Lower Manhattan Harper's Weekly 1870 Brooklyn BridgeOur view is from the November 19, 1870 Harper’s Weekly.  Entitled, “Bird’s-eye view of the southern end of New York and Brooklyn showing the projected suspension bridge and East River from the western terminus in printing house square, New York.”

That long title reflects a fairly accurate view of New York, Brooklyn and surrounding area drawn by Theodore R Davis. Marine traffic crowds the river and piers with ferries, paddle-wheelers, steamships, schooners and sloops of all descriptions. The building of the bridge would slightly alleviate this nautical congestion.

Construction on the bridge began on January 2, 1870.  Continue reading

Oh No! “Fats” Of The Little Rascals Is Dead!

“Fats” Is Reported Dead And Little Rascals Fans Scratch Their Heads In Confusion.

The Los Angeles Times, New York Daily News, Philadelphia Inquirer were among the dozens of newspapers reporting the sad news of the passing of Don Law aka “Fats.” The Associated Press photo shows a rather glum grown-up Don.

You remember “Fats” from Our Gang a.k.a. The Little Rascals, right? Even serious fans of Our Gang may not exactly be sure which one Fats was. Probably the big fat kid.

Search your memory. You’ll come to the conclusion that you don’t remember anyone named ‘Fats’ in Our Gang. Continue reading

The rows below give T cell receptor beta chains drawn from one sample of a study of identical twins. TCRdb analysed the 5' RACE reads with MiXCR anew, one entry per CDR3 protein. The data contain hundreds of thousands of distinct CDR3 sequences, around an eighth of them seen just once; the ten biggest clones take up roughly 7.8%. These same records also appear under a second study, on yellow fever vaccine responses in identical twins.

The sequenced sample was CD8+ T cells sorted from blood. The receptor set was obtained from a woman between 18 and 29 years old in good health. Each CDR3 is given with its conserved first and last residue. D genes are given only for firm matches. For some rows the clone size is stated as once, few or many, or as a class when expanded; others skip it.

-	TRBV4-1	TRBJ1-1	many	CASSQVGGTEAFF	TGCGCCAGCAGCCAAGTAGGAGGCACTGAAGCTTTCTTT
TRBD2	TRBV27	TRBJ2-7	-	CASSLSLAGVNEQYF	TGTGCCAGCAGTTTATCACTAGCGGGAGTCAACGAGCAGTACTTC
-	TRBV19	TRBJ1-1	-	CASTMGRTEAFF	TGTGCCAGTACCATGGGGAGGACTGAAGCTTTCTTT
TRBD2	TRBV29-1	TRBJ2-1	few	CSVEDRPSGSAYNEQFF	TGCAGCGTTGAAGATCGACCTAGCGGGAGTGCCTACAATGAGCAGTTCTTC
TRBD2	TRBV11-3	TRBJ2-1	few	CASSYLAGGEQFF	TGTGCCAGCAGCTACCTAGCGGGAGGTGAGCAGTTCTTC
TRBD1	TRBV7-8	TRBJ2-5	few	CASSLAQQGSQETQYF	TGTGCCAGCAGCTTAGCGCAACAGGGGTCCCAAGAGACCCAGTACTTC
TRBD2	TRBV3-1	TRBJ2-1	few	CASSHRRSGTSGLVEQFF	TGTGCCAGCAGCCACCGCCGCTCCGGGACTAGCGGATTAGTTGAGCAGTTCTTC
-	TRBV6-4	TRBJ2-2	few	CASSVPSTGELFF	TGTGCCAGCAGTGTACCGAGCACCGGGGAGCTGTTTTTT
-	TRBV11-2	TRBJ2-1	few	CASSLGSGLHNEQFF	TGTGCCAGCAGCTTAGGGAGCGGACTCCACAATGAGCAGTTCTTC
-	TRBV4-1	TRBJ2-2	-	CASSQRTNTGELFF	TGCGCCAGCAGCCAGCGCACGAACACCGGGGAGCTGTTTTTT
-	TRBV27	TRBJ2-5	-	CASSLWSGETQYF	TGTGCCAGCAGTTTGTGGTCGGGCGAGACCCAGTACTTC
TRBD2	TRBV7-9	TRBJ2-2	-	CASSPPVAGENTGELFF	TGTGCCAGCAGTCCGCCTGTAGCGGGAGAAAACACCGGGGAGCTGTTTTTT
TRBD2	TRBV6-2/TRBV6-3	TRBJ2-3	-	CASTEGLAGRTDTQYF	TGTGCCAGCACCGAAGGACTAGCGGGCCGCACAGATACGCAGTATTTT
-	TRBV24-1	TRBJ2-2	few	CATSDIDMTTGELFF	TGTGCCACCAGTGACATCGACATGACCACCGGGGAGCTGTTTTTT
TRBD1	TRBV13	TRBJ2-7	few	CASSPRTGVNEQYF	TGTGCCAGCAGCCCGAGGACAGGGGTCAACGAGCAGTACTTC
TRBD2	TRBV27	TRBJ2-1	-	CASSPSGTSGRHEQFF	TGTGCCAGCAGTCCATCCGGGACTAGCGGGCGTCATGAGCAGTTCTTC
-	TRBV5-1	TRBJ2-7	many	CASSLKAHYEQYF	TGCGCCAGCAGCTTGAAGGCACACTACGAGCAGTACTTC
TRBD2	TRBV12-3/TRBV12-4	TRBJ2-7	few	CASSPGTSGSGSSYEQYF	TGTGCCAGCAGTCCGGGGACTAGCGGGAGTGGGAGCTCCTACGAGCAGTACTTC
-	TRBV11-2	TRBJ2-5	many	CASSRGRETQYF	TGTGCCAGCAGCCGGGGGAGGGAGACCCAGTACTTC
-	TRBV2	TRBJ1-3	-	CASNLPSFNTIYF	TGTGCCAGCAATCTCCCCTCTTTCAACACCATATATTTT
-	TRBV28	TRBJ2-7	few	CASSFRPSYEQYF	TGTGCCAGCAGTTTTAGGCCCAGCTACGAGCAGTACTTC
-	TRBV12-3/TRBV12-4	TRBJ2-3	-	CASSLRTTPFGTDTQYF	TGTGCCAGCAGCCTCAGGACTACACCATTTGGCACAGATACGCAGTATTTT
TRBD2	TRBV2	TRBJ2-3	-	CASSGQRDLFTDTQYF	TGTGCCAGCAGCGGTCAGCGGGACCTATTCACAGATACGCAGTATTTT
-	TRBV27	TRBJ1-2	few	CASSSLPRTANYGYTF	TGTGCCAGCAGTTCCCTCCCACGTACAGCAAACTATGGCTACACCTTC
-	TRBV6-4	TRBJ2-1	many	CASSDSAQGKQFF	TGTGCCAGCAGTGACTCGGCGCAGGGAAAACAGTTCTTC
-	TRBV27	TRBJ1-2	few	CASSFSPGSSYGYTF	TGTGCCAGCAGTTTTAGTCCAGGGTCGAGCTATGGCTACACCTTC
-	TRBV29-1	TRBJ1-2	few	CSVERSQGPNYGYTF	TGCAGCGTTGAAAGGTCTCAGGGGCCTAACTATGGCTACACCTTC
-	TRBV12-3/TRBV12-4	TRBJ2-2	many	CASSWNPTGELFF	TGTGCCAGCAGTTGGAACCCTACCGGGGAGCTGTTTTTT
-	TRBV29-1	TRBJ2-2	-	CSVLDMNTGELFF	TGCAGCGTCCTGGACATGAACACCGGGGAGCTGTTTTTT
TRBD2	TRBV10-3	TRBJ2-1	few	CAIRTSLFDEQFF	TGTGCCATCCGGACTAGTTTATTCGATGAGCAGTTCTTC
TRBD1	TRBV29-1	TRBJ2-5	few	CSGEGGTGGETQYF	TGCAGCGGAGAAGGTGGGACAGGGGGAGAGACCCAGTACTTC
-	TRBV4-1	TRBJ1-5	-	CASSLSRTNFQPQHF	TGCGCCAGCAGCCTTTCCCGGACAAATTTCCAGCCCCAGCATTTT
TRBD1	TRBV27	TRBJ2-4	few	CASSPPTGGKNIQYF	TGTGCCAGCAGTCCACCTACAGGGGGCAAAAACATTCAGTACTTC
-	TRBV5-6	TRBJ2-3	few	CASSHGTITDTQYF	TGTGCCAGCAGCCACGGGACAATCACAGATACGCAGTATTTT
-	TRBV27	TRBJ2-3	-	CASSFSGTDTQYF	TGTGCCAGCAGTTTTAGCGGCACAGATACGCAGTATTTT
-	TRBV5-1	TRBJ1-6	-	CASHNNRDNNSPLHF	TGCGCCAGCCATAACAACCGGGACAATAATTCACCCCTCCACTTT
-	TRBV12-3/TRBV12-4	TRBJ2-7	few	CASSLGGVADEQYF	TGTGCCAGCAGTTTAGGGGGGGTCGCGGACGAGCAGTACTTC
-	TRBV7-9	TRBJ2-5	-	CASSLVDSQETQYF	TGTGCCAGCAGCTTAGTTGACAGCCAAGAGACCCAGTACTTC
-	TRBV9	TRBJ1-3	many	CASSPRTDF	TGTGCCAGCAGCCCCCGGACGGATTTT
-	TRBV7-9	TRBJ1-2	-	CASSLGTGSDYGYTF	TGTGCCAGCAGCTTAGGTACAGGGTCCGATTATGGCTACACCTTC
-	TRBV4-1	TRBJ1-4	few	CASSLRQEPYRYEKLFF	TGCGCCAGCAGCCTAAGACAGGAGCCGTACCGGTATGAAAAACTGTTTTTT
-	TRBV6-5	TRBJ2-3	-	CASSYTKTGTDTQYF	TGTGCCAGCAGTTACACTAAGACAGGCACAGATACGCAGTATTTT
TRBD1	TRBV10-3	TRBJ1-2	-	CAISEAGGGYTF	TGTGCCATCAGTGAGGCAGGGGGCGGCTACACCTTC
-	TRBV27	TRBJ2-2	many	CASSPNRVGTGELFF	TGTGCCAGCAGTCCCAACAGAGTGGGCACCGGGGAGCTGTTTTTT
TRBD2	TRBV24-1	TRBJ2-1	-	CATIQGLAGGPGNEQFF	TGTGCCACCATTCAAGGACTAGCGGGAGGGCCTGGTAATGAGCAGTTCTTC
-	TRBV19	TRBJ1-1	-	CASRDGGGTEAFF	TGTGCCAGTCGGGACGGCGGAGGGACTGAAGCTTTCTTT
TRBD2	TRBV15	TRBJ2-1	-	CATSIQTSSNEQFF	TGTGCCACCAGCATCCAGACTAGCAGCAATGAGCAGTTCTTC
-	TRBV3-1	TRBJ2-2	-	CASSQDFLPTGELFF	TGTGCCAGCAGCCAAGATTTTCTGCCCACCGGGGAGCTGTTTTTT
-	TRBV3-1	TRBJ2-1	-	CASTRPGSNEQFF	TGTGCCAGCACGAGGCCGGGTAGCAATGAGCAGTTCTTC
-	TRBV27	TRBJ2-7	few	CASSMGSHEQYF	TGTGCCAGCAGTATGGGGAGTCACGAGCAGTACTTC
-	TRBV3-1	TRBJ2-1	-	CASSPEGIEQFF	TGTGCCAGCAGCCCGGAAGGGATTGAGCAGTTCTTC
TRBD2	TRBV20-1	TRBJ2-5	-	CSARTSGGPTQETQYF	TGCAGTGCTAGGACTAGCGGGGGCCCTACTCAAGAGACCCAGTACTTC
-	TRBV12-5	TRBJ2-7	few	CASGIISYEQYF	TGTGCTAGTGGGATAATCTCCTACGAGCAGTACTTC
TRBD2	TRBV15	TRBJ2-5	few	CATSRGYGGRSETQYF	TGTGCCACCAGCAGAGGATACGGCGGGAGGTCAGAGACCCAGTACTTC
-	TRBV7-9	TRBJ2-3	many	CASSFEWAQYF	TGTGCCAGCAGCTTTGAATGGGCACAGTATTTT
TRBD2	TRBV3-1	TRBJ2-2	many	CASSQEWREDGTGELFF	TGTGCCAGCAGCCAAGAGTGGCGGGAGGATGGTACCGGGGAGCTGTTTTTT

Book Review – The Finest Building In America The New York Crystal Palace

The New York Crystal Palace Gave Americans A Building To Be Proud Of

burrows finest building in americaOn the site of the future Bryant Park on 42nd Street between Fifth and Sixth Avenues stood The New York Crystal Palace. It was only there for a little more than five years. Built of cast iron, timber and glass the building was unlike anything previously built in America.

Edwin G. Burrows book, “The Finest Building in America The New York Crystal Palace 1853-1858” Oxford; (2018), is a short, entertaining account of the impact the building and the wonders displayed inside, had on the city. Continue reading

New York Holds A Party For George Washington In 1889

 New York Celebrates The Washington Centennial 1889

Washington Centennial 1889 Union Square

Horse drawn floats make their way through Union Square celebrating the Washington Centennial in New York City May 1, 1889 – illustration Harper’s Weekly May 11, 1889

For the first year and a half while President, George  Washington was a New Yorker. Washington took the oath of office in New York City in 1789 and lived at 3 Cherry Street during his Presidency until 1790 when he moved to Philadelphia. Vice -President John Adams lived at 133 Broadway. Congress met in New York and the city was the center of the Federal government. Continue reading